Much of George’s work involves helping clients escape the cycle of debt created when they took out a payday loan in a time of desperation, such as the start of the COVID-19 pandemic. She does not think the government’s strategy to limit future vulnerabilities in this space will help her clients who have been stuck trying to pay off loans with exorbitant interest rates for years.
“I have clients with payday loans and this is no light at the end of the tunnel for them,” she says.
Will the budget fuel inflation?
Alicia MacDonald, an economist with Deloitte Canada, says that outside of the grocery rebate and a few “small initiatives,” the budget was lacking in affordability measures, despite how widely the concerns were discussed heading into the budget.
“Given the inflationary pressures that we have been experiencing, it would have been nice to see a bit more targeted measures on the affordability side,” she says.
The federal government was under heavy scrutiny heading into the budget to avoid stimulating the economy by giving too much direct support to Canadians and inadvertently driving spending and inflation higher all over again.
Yet the government had spending priorities to meet tied to its supply-and-confidence agreement with the New Democrats. NDP Leader Jagmeet Singh said he was “proud” the party had “forced” the Liberals to the table on measures such as expanding dental care.
Federal Budget 2023: How Freeland balanced fiscal concerns with cabinet, NDP demands
Ottawa’s 2023 budget projects more deficits coming over the next five years, compared with the fiscal position outlined in the fall economic statement that saw the government’s books returning to balance in the same timeframe.
“We did see federal spending increase to the tune of billions of dollars a year over the next five years. And we know that extra spending will stoke demand in the economy. And that’s where the concern over inflation fits in,” MacDonald says.
But despite the higher spending plans, MacDonald does not think the 2023 budget will end up “significantly” fuelling inflation.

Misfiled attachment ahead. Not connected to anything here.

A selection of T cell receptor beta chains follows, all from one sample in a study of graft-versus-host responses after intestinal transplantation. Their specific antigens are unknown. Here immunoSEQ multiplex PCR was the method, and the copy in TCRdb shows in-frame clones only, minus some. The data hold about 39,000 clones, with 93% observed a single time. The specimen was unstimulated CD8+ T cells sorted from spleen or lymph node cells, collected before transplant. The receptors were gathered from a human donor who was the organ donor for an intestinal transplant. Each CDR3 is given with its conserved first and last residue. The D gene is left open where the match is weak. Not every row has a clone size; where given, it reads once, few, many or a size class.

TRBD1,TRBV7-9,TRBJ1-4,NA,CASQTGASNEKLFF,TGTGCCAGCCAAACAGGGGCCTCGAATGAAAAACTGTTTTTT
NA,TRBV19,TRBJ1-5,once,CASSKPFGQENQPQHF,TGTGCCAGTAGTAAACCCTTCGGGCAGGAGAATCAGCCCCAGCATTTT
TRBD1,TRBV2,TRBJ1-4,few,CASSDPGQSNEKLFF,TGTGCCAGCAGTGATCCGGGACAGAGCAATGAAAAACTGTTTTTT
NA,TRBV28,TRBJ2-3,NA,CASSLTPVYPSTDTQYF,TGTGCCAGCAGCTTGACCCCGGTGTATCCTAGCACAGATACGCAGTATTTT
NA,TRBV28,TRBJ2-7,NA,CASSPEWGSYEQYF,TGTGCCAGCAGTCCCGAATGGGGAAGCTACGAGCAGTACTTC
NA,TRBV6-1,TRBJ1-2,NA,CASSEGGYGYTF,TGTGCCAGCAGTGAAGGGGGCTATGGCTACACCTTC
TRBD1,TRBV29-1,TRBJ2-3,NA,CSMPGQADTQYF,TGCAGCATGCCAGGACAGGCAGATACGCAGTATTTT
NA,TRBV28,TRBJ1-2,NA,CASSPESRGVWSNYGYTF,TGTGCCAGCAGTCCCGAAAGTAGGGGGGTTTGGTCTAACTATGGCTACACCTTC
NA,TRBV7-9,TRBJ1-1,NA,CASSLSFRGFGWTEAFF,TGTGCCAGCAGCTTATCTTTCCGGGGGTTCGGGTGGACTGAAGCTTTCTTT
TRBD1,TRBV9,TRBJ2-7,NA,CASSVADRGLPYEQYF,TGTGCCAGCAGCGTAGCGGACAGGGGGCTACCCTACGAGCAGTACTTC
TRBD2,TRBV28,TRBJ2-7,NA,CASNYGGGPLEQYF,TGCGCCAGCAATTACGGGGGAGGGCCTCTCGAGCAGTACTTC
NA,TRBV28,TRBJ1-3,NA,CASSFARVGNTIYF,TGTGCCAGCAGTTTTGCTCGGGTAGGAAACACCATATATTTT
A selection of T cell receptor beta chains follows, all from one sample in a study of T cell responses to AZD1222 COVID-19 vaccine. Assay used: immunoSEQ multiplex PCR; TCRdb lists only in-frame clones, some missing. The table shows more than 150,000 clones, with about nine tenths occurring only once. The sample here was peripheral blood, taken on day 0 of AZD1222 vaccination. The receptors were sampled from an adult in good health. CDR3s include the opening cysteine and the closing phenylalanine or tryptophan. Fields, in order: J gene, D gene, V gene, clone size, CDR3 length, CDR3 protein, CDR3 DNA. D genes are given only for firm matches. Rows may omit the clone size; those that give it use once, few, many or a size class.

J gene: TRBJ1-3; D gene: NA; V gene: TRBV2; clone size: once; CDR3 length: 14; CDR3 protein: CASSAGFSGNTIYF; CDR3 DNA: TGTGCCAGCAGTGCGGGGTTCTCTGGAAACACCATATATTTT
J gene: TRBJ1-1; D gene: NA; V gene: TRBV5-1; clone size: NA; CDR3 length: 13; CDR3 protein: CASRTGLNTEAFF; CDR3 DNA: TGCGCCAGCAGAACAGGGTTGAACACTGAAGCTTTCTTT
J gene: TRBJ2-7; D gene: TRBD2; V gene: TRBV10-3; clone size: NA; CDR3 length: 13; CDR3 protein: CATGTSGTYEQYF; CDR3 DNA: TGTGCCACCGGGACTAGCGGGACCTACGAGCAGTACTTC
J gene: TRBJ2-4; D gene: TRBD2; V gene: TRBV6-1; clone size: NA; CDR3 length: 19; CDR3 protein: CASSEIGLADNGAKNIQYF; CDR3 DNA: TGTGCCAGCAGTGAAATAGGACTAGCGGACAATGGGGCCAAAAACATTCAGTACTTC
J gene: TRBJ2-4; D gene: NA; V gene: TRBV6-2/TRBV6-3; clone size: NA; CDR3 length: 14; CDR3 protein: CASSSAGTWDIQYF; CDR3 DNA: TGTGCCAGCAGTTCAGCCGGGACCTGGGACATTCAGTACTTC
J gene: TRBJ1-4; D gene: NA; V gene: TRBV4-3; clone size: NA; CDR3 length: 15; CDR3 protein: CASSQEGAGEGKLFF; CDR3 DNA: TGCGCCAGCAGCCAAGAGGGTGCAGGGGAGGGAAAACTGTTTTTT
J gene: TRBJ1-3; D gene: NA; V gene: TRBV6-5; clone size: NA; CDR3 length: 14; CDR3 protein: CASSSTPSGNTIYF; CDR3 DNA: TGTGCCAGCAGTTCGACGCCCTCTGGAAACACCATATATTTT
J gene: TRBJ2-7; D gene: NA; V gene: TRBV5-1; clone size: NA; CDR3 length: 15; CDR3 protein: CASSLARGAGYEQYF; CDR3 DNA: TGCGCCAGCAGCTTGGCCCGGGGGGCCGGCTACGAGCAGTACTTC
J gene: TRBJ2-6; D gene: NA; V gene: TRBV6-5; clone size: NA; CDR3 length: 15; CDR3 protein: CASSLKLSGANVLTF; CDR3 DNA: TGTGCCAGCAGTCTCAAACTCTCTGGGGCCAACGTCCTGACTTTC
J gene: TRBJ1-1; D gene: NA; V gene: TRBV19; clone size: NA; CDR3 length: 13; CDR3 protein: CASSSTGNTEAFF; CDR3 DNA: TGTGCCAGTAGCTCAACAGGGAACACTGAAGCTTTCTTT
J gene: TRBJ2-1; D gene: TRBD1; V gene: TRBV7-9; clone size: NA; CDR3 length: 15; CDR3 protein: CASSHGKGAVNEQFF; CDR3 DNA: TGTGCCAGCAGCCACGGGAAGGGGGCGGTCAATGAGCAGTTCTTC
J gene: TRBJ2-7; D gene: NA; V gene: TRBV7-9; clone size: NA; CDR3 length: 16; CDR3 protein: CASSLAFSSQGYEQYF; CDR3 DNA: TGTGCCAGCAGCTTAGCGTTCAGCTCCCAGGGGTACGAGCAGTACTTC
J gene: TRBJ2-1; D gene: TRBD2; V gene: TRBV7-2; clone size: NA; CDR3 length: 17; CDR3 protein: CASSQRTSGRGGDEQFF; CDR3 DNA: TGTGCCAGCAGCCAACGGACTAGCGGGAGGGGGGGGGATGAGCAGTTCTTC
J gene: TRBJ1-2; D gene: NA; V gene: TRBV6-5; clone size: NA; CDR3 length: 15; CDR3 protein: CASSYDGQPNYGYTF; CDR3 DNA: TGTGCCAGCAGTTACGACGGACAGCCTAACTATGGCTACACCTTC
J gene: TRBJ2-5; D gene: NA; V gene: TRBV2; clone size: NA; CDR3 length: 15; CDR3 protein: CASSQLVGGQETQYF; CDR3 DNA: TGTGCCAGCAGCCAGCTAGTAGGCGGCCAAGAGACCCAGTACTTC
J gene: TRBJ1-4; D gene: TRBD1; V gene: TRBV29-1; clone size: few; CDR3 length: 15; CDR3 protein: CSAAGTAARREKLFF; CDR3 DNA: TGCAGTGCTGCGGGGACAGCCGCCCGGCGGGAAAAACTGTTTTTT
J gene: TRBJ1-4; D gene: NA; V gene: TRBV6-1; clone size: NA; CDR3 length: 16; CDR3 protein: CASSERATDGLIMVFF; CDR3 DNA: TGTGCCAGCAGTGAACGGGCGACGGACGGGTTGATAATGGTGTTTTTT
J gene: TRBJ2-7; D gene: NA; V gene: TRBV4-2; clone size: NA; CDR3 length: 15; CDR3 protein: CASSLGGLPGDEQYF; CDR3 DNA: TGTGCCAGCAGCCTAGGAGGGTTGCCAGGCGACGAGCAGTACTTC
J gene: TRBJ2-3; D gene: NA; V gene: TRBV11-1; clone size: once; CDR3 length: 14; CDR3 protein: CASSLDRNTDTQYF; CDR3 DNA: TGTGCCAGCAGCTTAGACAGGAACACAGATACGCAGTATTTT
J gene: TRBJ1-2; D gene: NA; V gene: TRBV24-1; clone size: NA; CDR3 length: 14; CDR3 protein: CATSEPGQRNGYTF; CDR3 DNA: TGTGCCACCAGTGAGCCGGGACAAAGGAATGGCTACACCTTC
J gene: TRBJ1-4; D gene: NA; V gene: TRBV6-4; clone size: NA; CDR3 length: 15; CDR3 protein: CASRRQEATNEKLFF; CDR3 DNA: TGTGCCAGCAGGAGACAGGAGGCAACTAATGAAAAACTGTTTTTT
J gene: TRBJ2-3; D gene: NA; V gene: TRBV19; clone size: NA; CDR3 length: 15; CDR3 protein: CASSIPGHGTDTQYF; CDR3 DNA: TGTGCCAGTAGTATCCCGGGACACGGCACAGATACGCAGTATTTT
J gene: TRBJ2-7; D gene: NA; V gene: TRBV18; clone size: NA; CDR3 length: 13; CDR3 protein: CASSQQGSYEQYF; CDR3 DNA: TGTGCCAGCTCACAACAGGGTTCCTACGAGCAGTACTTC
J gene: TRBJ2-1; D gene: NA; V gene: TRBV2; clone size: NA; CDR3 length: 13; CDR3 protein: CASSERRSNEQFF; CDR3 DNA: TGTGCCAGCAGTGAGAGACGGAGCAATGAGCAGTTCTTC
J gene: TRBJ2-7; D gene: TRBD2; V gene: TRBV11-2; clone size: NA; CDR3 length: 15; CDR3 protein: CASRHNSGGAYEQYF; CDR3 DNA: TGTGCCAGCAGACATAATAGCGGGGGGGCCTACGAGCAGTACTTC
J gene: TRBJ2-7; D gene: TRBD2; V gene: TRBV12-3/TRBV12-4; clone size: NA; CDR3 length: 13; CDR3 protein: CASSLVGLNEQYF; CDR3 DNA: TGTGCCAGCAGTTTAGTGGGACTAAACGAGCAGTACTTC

“The government did manage to thread the needle and walk that fine line between introducing some important policy initiatives while also being mindful of overstimulating an economy that’s already in excess demand,” she says.
The federal government’s forecast sees inflation returning to three per cent in the third quarter of this year and to two per cent in the second quarter of 2024. That’s largely “in line” with Deloitte’s own expectations, MacDonald said.
Craig Alexander, president of Alexander Economic Views, tells Global News that while measures like the GST top-up might be “inflationary,” the modest relief for low-income Canadians who are hit hardest by inflation makes both economic and political sense for the Liberals.
But that doesn’t mean that higher spending won’t weigh on the government’s books, he notes.
“The Trudeau government had to walk a very difficult line in terms of delivering a budget that Canadians will support, but one that will also not cause higher inflation,” Alexander says.
“And I think they’ve done that, but they’ve done it in a way that ultimately also means that we’re going to be paying a lot more on government debt because of the amount the government’s going to have to borrow.”